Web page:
4) 3.0 cuft insiginia double door mini fridge with freezer. Ran a kill-A-Watt on it and start up is 64W and runs about 46W once settled down. On a 8 hour test it used 0.20 Khw or 200 watts.


    Panel specs:
    IMG_20200901_195537342.jpg




    Biggest issue so far is figuring out Wire sizing & fuse sizing on the "house batteries" from the alternator?

    It's about a 23 to 25 foot run.
    I got a Cole Hersee 200A 12V Continuous Solenoid (24213) that is ignition triggered so there is no back feed/draw when the car is not running.
    Alternator is rated at 136A but will have secondary hook up and be drawing for original vehicle dual batteries at the same time. Based on this actual "people" I've discussed this with have told me that the depending on the state of charge the house batteries Amp draw will spike on start up and lower very quickly as the batteries start to charge.


    Based on this I got a 150A re-settable marine style fuse right off the batteries and I got "battery cable" EPDM covered stranded 4 AWG for the 23ft run. Based on wire gauge/amp charts this should cover me at a 30 foot run up to 100A with a 10% drop. Since IF there would be a high amp pull it'd be very short, figured (and was told) the 4 AWG will cover me. Figure normal Amp draw should be around 15A - 30A as that's what my battery chargers throw at the batteries.

    Anybody see any issues with this size wiring and fusing?

    And do the house batteries need to be grounded or can I just run the positive lead from the alternator?




    Thanks
    Last edited by Carv; 09-03-2020, 05:55 PM.

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  • secessus
    replied
    Originally posted by Carv View Post
    Thank you Sun Eagle.
    Is there a formula that will dictate or limit how many amps the rear/house/coach batteries will pull?
    Lots of variables here, but some crude rules of thumb {insert caveats here} follow for deeply-discharged lead chemistries: flooded batts pull ~C/5 (battery capacity / 5, so 20A per 100Ah of capacity)
    average-grade AGM at the same DoD will typically pull C/3 (33A per 100Ah of capacity). Higher-quality AGM will typically pull harder, like C/2.5 or more. Lifeline in particular can pull eye-watering amounts of current at first, like 5C (500A per 100Ah of capacity!).



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  • SunEagle
    replied
    Originally posted by Carv View Post

    Based on this the panel is closer to 3.5A, so a 10A would suffice.

    Thanks
    Remember you may want to add more panel wattage so you should go to at least 15A CC. There are a number of cheap 30A PWM type that you can find which are not much more money then a 15A unit.

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  • Carv
    replied
    Originally posted by SunEagle View Post

    Technically yes. The output from a panel is less then the stated value which is based on the wattage divided by the Vmp not the battery voltage so I expect the panel will output less then 16.67a. The 100% output value is usually the Imp rating.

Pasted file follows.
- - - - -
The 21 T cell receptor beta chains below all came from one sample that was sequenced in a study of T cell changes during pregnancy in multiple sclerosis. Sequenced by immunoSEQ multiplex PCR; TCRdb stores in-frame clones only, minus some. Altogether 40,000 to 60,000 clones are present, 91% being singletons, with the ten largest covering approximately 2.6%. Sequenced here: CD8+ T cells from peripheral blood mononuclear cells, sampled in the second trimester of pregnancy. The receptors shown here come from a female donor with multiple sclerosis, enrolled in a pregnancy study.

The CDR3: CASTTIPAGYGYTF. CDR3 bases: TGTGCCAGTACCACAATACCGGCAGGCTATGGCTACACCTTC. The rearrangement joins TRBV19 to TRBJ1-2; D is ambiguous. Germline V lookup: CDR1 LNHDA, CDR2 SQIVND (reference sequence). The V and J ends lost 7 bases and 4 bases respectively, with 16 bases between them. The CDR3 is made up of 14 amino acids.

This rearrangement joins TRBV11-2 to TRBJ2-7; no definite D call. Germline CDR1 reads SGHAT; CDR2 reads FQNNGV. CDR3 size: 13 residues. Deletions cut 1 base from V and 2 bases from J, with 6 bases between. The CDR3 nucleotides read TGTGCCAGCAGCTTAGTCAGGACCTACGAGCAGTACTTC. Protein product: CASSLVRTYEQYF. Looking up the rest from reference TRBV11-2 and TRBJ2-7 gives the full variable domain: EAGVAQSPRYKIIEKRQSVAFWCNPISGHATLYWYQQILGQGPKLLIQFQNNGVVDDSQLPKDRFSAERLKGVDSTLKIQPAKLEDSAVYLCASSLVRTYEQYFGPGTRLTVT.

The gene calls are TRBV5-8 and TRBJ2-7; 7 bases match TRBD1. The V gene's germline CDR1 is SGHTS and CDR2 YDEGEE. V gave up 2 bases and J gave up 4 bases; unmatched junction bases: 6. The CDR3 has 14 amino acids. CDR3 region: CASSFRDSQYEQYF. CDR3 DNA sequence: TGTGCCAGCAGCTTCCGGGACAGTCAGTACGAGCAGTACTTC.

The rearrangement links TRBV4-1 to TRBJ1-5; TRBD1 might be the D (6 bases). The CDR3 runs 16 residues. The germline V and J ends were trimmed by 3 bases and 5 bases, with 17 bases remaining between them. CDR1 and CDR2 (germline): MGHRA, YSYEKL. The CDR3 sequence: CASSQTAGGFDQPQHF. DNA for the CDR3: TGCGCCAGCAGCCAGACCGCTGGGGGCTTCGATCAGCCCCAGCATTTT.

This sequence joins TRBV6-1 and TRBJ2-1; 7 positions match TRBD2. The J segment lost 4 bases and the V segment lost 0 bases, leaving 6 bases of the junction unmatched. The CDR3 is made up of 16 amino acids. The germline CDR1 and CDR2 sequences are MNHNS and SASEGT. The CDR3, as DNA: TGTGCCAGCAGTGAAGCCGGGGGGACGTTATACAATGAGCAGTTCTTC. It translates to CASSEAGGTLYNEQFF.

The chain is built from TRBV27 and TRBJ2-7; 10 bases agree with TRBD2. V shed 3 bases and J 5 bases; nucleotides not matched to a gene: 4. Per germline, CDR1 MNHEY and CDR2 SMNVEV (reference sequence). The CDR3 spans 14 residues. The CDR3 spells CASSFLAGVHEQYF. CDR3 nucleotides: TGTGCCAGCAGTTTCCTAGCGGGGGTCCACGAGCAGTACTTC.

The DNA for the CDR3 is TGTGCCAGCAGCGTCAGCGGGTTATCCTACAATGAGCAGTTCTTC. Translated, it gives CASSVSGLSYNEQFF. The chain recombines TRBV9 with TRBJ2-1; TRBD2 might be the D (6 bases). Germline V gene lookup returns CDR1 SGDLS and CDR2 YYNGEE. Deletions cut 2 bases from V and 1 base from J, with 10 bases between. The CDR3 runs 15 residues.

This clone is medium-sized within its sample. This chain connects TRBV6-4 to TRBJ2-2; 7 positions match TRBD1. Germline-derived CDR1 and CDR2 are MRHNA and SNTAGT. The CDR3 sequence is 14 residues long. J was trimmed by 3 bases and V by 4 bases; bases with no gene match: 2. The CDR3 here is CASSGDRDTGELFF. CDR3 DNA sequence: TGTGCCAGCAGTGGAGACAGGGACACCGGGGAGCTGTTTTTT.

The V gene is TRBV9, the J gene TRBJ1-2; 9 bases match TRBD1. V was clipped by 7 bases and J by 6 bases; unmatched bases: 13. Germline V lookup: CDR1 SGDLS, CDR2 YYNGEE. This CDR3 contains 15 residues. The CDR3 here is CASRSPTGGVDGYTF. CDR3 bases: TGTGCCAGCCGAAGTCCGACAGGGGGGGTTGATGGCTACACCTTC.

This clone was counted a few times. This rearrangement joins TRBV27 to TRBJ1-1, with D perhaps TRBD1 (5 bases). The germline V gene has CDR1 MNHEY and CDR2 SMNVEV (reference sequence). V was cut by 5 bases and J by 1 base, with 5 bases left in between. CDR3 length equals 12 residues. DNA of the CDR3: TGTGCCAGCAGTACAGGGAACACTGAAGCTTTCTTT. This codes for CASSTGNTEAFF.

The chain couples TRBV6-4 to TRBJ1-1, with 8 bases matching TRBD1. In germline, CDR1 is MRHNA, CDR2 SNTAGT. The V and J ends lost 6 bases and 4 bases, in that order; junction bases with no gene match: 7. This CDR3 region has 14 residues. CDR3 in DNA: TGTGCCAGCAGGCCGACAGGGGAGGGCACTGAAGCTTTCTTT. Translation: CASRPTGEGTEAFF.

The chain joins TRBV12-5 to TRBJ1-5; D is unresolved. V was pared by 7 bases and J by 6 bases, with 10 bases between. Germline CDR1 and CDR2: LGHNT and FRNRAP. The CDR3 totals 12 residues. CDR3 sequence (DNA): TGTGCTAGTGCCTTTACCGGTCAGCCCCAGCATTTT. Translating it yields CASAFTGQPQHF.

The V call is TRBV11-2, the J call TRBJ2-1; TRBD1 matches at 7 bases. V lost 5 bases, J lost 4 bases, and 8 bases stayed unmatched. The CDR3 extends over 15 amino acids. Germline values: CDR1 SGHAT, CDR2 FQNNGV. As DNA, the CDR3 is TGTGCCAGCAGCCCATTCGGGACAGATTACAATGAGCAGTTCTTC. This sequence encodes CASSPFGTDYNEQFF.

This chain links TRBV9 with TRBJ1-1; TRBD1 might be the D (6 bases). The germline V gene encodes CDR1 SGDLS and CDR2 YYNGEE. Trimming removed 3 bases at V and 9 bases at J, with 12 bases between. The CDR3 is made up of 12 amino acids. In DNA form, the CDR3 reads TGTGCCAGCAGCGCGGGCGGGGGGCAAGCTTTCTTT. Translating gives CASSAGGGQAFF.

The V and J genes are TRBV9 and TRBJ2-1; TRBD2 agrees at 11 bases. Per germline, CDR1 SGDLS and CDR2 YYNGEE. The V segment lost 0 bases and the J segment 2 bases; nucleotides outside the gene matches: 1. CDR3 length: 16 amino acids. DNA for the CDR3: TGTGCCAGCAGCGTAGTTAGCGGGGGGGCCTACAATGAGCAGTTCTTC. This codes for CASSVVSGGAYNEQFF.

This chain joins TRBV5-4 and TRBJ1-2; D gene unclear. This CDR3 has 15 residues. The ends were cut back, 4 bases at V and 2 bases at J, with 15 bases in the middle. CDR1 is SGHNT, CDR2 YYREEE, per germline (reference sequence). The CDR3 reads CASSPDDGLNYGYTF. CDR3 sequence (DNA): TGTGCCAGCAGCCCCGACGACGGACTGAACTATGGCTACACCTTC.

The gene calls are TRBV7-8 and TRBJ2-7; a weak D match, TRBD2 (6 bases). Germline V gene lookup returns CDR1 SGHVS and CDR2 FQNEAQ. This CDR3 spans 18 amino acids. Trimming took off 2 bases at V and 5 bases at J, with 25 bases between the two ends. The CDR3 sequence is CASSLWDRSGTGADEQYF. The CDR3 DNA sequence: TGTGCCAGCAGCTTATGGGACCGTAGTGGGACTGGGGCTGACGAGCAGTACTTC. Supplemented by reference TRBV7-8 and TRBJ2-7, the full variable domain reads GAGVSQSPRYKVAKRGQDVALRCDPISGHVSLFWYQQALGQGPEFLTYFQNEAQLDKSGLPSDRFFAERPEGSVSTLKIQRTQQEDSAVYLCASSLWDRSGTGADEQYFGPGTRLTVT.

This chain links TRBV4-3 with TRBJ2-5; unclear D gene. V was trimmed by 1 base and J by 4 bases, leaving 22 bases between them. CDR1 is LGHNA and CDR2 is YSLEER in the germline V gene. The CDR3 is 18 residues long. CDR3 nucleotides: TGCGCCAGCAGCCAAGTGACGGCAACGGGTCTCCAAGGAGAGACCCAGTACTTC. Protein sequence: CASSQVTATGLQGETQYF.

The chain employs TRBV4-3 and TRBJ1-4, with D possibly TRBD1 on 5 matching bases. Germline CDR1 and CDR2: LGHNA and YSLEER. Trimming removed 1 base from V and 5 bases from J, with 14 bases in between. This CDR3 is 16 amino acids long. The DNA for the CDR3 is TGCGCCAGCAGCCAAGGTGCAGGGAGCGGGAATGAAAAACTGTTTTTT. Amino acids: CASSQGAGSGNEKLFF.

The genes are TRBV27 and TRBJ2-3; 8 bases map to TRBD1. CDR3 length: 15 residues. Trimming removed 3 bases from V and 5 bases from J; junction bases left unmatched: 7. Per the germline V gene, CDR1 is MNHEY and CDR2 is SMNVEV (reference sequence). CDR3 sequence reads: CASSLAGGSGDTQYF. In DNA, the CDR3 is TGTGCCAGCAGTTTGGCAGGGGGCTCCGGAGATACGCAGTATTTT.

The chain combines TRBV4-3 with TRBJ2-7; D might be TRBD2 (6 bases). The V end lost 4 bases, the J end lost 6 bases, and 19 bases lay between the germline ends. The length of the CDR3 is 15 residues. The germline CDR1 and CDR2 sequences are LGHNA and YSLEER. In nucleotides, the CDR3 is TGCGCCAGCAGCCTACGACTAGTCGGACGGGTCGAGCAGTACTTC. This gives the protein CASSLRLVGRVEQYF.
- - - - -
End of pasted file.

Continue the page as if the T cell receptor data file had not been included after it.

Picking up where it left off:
A quality CC can handle a little more than then it's amp rating but usually they state how many watts you can connect to the input.
    Based on this the panel is closer to 3.5A, so a 10A would suffice.

    Thanks

    Leave a comment:


  • SunEagle
    replied
    Originally posted by Carv View Post
    If I did a 200W flexiable panel, what about running a Morningstar Prostar PS-15?

    200W /12 = 16.67A, would that Prostar 15A handle it?
    Technically yes. The output from a panel is less then the stated value which is based on the wattage divided by the Vmp not the battery voltage so I expect the panel will output less then 16.67a. The 100% output value is usually the Imp rating.

    A quality CC can handle a little more than then it's amp rating but usually they state how many watts you can connect to the input.

    Leave a comment:


  • SunEagle
    replied
    Originally posted by Carv View Post
    Thank you Sun Eagle.

    Is there a formula that will dictate or limit how many amps the rear/house/coach batteries will pull?

    Wire size will not dictate how much draw the batteries will pull, it will only heat up if undersized for the draw load, if under sized, correct?
    Surprisingly there really isn't a formula concerning the amps coming from an alternator to the coach batteries.

    Wire size does not dictate how many amps the batteries will pull which is why you go as big as what can be delivered and then fuse appropriately. If you go too small the wires can heat up and in worst case burn up. unless there is a fuse that will open at or below the wire amp rating.

    Leave a comment:


  • Carv
    replied
    If I did a 200W flexiable panel, what about running a Morningstar Prostar PS-15?

    200W /12 = 16.67A, would that Prostar 15A handle it?

    Leave a comment:


  • Carv
    replied
    Thank you Sun Eagle.

    Is there a formula that will dictate or limit how many amps the rear/house/coach batteries will pull?

    Wire size will not dictate how much draw the batteries will pull, it will only heat up if undersized for the draw load, if under sized, correct?

    Leave a comment: